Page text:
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Hundreds rally in Ingushetia for return of directly elected head

5 June 2018
2 June protest in Magas (Batyr Bogatyryov /YouTube)

Hundreds rallied in front of the government offices and parliament in Ingushetia’s capital Magas on Saturday, demanding the return of direct elections for the head of the republic. The Council of Teips (clans) of the Ingush People tried to obtain a permit to hold the demonstration, but after being denied, decided to go ahead anyway, Caucasian Knot reports.

Ingushetia’s head, Yunus-Bek Yevkurov, has already expressed a wish to be re-appointed in September.

‘The head [of the republic] must be elected by the people’, claimed Mussa Albogachiyev of local oppositional organisation Mekhk-Qel, insisting that the demonstration had just one demand and was not necessarily against Yevkurov. Albogachiyev denied any connection to a recent decision by the Spiritual Centre of Muslims of Ingushetia — more commonly known as the Muftiate — to openly condemn Yevkurov.

Ingushetia’s Parliamentary Speaker Zelimkhan Yevloyev told the rally that parliament supported the existing laws.

The Council of Teips has previously called for the return of direct elections in the republic, signing  an appeal by the councils of elders of Karachay and Ingushetia and presenting it to Ingushtia’s parliament in October 2017.

Direct elections of regional leaders were initially scrapped in Russia in 2004, brought back during Medvedev’s presidency, and then revised again after Putin’s comeback to the presidency. The latest changes gave regional councils the power to opt for appointment instead of directly electing governors  — all regions of the North Caucasus opted to have their heads centrally appointed by the president except for Chechnya.

One of President Putin’s promises on the eve of his latest reelection was to support Russia’s transitioning back to direct elections for heads of regions.


The Muftiate’s renunciation

The protest in Magas came as a conflict between the head of Ingushetia and the traditional representative body of local Muslims — the Muftiate — came to a head. On 27 May, after meeting with local imams and elders, the Muftiate renounced Yevkurov until he stopped expressing ‘discrimination against the clergy’ and refusing to account for money collected by the religious community to build a mosque in Magas.

The authorities earlier seized land from the Muftiate reserved for the construction of a new mosque in Magas, transferring ownership to the municipality.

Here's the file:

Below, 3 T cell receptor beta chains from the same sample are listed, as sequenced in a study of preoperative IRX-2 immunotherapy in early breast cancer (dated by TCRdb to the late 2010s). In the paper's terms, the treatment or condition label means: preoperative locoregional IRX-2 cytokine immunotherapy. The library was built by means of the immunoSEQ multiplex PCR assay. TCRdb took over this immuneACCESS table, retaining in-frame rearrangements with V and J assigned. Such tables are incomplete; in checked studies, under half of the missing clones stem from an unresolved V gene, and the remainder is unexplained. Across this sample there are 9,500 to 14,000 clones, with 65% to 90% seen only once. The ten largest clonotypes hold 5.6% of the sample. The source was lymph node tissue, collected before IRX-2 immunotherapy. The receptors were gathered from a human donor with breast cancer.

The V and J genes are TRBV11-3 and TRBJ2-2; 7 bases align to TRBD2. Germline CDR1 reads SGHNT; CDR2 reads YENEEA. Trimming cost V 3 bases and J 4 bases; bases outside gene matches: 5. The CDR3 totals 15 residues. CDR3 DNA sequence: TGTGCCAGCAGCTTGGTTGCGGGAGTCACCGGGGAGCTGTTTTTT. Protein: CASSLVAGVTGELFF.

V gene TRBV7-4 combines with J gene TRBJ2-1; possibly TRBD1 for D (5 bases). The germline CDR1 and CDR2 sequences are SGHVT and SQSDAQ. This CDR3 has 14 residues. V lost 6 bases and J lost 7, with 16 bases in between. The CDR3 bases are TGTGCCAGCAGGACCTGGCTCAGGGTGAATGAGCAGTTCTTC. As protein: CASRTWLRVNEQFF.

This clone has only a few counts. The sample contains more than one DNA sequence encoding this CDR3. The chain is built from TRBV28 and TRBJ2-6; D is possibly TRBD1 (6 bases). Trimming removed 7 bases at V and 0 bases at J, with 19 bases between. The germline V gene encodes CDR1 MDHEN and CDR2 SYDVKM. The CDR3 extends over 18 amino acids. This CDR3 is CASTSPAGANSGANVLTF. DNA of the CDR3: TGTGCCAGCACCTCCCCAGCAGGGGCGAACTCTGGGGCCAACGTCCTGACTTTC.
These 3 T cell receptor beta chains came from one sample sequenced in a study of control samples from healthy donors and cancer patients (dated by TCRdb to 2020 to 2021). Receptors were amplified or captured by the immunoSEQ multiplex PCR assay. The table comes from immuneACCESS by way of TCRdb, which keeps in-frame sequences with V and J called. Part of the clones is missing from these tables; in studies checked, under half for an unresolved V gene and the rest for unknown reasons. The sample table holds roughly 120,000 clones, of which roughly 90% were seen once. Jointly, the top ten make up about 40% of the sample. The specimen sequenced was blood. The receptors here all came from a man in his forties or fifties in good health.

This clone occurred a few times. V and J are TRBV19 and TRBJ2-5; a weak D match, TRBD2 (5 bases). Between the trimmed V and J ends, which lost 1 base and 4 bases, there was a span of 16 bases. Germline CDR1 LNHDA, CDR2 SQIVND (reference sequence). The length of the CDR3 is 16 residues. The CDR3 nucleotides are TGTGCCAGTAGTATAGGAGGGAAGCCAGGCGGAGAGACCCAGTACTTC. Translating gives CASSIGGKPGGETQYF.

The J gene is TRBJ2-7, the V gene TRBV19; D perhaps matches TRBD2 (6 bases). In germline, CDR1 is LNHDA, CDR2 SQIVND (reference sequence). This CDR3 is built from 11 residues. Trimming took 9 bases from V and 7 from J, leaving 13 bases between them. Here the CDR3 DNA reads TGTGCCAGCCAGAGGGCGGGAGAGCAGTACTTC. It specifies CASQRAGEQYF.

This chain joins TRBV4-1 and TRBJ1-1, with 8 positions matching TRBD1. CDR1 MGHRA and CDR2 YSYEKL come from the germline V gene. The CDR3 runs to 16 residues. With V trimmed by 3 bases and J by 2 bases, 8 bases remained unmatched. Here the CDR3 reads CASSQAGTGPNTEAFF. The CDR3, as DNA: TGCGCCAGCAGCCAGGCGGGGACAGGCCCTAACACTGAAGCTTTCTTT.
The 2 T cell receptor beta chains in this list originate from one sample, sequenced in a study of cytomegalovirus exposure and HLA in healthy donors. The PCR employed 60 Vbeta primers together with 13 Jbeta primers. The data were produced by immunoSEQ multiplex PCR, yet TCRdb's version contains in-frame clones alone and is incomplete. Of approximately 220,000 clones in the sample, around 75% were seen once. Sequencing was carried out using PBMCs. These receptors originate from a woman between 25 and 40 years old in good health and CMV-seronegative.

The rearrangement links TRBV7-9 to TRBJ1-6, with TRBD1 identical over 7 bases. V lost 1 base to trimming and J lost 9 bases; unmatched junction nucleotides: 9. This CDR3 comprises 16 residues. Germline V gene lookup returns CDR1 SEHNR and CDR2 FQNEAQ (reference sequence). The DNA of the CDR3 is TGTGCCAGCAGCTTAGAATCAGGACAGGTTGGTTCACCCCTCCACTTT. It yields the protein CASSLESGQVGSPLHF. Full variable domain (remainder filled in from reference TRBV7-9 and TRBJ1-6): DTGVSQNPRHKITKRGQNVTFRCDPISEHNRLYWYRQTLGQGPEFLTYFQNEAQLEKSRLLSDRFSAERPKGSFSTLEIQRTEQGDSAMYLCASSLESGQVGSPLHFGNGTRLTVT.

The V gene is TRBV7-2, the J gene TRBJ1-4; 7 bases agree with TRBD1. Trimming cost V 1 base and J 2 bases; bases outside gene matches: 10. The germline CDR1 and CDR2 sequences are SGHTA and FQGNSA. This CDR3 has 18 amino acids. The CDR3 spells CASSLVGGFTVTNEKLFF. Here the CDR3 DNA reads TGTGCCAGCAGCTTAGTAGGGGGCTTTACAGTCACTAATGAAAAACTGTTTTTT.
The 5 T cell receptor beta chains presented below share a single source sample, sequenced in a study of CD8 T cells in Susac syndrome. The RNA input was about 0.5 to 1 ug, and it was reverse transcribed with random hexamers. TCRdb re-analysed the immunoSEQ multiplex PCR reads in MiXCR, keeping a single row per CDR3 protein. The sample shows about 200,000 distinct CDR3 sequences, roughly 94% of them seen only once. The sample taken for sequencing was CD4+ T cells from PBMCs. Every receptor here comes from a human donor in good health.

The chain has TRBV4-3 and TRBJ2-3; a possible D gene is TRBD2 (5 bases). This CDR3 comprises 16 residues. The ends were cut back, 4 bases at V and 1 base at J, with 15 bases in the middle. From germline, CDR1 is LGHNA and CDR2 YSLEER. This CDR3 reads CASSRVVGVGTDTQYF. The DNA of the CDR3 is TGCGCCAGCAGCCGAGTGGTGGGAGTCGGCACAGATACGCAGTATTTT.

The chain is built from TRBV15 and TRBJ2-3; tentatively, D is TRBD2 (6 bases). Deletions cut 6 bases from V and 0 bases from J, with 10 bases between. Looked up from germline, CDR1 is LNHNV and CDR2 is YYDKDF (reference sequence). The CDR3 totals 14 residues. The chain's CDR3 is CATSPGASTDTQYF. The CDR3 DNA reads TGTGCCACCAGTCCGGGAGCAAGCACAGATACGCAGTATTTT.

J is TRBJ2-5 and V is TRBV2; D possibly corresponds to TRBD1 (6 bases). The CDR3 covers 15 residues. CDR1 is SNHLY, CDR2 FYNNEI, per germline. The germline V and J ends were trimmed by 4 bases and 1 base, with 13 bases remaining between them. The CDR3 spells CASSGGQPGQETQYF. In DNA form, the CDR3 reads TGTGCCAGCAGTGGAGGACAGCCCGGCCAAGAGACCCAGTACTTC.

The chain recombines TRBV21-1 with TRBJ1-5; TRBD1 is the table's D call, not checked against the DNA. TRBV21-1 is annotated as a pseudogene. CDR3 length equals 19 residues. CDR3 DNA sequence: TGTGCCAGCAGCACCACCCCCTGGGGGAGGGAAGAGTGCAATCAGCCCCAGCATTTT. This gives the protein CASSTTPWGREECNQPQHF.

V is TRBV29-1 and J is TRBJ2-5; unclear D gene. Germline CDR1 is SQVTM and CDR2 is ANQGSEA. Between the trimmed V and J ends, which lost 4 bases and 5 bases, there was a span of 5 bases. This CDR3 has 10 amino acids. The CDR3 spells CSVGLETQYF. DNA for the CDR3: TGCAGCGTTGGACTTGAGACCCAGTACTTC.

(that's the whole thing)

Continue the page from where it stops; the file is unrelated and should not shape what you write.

The Muftiate’s renunciation of Yevkurov included discouraging Ingush Muslims from attending any events associated with the head of republic.

Yekaterina Sokiryanskaya, a human rights advocate and director of think-tank the Centre for Conflict Analysis and Prevention, said that the Muftiate’s decision was a ‘political’, ‘pre-election’ move, probably addressed to Kremlin, as the Muftiate is not eager to see Yevkurov appointed for a third term.

Yunus-Bek Yevkurov called the Muftiate’s decision ‘provocative’ and an act of ‘political conspiracy’. He criticised them for failing to be ‘moderate’ and ‘peaceful’ during Ramadan or contributing to the government’s efforts in tackling religious extremism. Nevertheless, Yevkurov invited Mufti Isa Khamkhoyev and other clergy for a ‘reconciliatory’ iftar, the evening dinner held during the month of Ramadan.

In autumn 2016, after Yevkurov unsuccessfully urged Muslims to replace Khamkhoyev as Mufti, the authorities tried to deregister the Muftiate as an official organisation, but the Supreme Court blocked this.

In February 2018, Yevkurov demanded sermones be monitored by CCTV cameras to prevent ‘extremism’, an initiative that was also condemned by the Muftiate.

Ingush–Chechen tensions

Tension between Yuvkurov and the Muftiate come with the backdrop of tensions between Yevkurov and Chechen Head Ramzan Kadyrov, who has cultivated strong ties with the Ingush Muftiate. Kadyrov has made territorial claims to large parts of Ingushetia, which Yevkurov has in turn condemned.

Kadyrov has also pursued a hardline policy against the Salafi minority in Chechnya, whom he accuses of extremism, an approach supported by Mufti Isa Khamkhoyev in Ingushetia. Both have been vocal critics of Ingush Salafi leaders Khamzat Chumakov and Isa Tsechoyev.

Yevkurov, in contrast, has advocated a softer approach and attempted to reconcile Sufi–Salafi tensions in Ingushetia.

According to Kavkaz.Realii, in 2016, both Chumakov and Tsechoyev were targets of unsuccessful terrorist attacks. In the same year Khamkhoyev attempted to seize a mosque from Khamzat Chumakov, leading Yevkurov to call for Ingush Sufis to replace Khamkhoyev with someone else.